Are There Any Real Differences Between Checking And Savings Accounts?

Are there any real differences between checking and savings accounts? Today, many of the lines are somewhat blurred at the differences between checking and savings account, but they do exist. In the early...

In the early days of banking, a checking account was one that you wrote checks against to pay bills or purchase products. A savings account was an account that earned interest on the amount and was paid at varying times depending on the account type. Today, many of the lines are somewhat blurred at the differences between checking and savings account, but they do exist.

"Yes. Besides interest being earned on savings accounts, there are regulatory restrictions on savings accounts that limit the number of withdrawals," says the Executive Vice President and Director of Client Services of American National Bank, who has thirty years in the banking industry. "These restrictions exist because of mandated reserve requirements for banks to ensure they have available funds to fulfill cash needs of their customers," said Lee.

Some checking accounts such as interest bearing or money market will earn interest on the amount. Typically, these accounts have minimum balances that need to be maintained in order to avoid monthly fees. The money market account may have a variable earning interest rate that moves up or down based on how much the account holds at the time. Interest paid also varies on the accounts, so be sure to research the details before signing up for it. These accounts may also limit the number of checks that can be written against them.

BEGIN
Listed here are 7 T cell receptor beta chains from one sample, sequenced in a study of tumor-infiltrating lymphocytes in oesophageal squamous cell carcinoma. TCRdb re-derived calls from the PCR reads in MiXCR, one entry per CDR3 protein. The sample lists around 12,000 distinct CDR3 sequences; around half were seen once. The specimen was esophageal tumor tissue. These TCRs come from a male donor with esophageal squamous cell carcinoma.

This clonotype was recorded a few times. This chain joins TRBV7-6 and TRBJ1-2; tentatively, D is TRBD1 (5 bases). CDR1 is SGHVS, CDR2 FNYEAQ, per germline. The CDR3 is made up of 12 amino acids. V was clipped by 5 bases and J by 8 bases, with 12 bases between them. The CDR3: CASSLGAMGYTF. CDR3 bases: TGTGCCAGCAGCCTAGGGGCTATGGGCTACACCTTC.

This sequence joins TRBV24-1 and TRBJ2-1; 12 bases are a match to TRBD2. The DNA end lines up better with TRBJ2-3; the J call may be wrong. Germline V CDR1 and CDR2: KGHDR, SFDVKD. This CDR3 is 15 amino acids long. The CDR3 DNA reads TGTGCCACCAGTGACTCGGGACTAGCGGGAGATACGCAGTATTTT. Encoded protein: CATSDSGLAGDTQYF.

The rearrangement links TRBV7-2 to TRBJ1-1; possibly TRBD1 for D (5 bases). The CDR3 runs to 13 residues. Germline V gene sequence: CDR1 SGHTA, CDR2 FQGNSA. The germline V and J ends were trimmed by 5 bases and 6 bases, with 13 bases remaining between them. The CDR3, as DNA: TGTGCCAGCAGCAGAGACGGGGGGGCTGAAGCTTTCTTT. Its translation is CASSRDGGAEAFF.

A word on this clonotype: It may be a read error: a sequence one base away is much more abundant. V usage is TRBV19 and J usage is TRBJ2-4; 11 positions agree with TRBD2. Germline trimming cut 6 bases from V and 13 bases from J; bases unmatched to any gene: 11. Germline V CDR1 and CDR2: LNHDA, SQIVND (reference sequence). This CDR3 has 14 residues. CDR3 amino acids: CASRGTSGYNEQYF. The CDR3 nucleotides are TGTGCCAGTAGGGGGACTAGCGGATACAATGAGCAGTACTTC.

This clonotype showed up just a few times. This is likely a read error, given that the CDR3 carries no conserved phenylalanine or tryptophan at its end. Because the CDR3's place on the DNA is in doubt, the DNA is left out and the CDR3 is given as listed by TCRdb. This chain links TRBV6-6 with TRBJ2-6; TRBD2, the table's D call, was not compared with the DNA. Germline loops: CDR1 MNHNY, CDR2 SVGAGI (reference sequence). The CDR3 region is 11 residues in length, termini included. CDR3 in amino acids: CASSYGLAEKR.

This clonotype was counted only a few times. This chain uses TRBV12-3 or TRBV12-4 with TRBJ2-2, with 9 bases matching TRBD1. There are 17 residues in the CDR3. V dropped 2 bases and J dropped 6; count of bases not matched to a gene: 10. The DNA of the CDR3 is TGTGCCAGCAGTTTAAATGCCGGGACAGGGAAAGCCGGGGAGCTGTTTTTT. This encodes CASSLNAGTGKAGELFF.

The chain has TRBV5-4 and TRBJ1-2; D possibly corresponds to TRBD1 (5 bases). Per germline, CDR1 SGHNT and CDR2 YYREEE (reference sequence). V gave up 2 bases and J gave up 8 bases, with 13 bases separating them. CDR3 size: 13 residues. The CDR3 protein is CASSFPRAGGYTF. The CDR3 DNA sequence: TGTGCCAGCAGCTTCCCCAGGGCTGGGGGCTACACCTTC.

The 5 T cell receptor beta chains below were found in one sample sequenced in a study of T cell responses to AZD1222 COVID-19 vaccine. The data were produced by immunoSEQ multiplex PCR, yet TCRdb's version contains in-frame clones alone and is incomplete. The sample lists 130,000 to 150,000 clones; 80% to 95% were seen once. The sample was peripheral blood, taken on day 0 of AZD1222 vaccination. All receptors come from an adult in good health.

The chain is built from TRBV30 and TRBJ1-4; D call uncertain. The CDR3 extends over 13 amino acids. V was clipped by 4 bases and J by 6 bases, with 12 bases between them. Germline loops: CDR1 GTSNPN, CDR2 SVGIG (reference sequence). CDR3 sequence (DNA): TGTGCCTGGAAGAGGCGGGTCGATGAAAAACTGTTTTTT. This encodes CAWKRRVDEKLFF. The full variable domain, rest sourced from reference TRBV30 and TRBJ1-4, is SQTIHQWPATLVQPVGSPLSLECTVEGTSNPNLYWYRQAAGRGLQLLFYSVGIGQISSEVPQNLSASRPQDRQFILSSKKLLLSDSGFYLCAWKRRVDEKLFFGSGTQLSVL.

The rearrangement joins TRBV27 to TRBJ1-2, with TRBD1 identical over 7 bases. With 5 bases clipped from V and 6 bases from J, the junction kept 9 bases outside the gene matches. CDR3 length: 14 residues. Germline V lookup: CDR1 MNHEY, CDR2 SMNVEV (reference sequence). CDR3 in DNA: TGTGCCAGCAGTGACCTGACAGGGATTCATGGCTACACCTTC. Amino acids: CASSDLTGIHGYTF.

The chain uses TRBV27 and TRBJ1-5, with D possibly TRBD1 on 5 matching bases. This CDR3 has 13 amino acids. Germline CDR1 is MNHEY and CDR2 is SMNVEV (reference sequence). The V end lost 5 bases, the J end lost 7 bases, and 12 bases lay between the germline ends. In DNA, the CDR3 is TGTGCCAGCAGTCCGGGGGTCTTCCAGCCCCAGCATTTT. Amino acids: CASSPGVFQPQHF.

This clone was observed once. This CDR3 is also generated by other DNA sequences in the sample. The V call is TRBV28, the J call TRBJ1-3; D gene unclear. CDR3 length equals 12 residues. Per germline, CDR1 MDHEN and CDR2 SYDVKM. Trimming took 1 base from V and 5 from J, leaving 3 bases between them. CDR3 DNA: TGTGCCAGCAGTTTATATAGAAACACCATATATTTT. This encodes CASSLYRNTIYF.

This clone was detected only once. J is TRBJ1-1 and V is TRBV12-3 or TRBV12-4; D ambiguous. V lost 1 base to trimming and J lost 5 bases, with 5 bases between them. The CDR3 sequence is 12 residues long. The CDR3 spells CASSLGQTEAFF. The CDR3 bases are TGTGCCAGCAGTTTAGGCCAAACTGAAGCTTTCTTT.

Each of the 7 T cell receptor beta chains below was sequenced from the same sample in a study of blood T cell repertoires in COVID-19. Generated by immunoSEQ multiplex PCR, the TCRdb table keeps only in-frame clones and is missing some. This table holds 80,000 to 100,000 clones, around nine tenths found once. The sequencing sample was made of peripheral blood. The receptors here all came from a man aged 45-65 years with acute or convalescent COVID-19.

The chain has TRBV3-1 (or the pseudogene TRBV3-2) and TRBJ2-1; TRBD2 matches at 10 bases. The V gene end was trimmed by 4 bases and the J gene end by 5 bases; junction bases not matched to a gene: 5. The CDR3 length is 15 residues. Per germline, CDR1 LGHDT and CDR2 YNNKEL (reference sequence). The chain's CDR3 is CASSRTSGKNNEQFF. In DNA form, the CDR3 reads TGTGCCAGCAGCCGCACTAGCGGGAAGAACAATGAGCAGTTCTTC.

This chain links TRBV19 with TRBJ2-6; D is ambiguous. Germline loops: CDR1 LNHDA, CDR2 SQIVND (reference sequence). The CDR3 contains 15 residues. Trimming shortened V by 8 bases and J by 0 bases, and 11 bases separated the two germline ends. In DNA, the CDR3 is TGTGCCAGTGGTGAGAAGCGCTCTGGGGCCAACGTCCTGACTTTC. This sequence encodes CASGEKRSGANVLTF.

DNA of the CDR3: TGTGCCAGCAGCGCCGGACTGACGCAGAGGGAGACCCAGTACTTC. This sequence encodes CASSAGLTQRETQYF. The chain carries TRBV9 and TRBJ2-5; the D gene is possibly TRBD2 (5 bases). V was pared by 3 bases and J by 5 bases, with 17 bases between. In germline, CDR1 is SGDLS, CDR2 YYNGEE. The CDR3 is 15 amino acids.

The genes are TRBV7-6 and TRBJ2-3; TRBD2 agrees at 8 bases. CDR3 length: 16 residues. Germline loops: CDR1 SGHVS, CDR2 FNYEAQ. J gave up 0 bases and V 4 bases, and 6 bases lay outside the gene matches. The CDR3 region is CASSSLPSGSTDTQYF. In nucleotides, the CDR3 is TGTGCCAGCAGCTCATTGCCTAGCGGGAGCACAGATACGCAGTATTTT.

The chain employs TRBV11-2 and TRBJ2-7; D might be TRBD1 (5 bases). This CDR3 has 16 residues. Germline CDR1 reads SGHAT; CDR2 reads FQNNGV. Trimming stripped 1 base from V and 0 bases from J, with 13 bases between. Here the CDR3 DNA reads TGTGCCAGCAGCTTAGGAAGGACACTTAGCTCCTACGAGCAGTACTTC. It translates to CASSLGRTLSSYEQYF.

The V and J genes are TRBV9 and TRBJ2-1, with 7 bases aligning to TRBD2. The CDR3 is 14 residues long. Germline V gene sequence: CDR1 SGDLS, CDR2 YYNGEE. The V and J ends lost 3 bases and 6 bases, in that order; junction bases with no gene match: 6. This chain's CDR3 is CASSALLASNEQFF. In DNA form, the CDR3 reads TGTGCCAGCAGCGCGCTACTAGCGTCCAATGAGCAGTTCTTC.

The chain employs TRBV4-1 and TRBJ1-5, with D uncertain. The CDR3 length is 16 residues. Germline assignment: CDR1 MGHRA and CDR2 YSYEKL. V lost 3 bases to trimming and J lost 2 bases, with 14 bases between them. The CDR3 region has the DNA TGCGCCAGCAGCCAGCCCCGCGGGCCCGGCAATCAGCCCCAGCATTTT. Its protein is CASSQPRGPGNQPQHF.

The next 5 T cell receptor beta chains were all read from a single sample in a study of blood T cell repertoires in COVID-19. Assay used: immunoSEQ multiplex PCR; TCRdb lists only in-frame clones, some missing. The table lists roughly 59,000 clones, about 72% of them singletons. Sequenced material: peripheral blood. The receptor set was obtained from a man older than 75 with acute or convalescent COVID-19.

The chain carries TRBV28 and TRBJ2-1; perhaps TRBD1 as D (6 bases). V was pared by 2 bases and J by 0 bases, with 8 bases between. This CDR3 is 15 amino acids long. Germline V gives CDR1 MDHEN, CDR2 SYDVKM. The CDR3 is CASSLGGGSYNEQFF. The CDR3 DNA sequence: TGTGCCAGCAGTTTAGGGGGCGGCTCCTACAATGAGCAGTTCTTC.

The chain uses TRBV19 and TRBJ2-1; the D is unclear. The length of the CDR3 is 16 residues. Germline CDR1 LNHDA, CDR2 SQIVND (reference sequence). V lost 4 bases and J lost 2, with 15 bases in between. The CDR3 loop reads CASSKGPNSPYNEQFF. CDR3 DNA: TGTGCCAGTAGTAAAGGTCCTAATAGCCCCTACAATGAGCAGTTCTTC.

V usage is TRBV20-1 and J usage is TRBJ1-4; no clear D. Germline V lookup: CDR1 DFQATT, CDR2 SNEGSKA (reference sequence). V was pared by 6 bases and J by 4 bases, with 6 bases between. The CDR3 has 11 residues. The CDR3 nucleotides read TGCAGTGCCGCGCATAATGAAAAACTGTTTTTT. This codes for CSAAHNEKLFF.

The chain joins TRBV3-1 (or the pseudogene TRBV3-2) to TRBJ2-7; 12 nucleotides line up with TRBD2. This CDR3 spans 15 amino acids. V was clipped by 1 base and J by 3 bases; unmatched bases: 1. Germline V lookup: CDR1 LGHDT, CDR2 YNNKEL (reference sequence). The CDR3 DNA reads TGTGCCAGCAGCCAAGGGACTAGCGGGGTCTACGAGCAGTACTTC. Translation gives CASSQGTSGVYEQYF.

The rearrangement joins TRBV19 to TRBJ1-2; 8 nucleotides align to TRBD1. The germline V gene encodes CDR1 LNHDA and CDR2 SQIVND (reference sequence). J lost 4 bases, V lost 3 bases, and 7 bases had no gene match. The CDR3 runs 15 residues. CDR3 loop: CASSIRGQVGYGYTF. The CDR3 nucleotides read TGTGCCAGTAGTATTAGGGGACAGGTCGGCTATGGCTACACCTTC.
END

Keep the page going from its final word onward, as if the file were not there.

Savings accounts have similar offerings to interest earning checking accounts now. They not only earn interest at different rates, but also have fees and allow a certain number of transactions per month against the account. The Federal Deposit Insurance Corporation or FDIC though does not insure some types of savings accounts. Others, such as certificates of deposit, are limited to the standard $100,000 insured amount. This can be quite a difference between the account types. It is best to check with the banking institution or the FDIC to get a definitive answer.

When transferring money, there may be more delays with taking money from savings accounts than checking accounts. The time difference can be up to five days, but to be sure, check with the institution on their policies. The Feds have regulations on availability of deposits, which can guide you in choosing the best options.

One difference between checking and savings account is that savings accounts tend to earn higher interest rates. The higher rate comes from the fact that you are agreeing to allow the bank to use your money to make money for itself. In return, the bank pays you a certain amount of interest on the amount at predetermined time intervals. Research the current interest rates and know the terminology you are likely to run across. Other definitions to be aware of are the annual percentage rate or APR, the maturity date of CDs and bond and penalties.

If you wish to use a debit card, they are linked to a checking account. Another difference between checking and savings accounts is that overdraft protection can be added to a checking account. Interest types such as tiered and compound are found on savings accounts.

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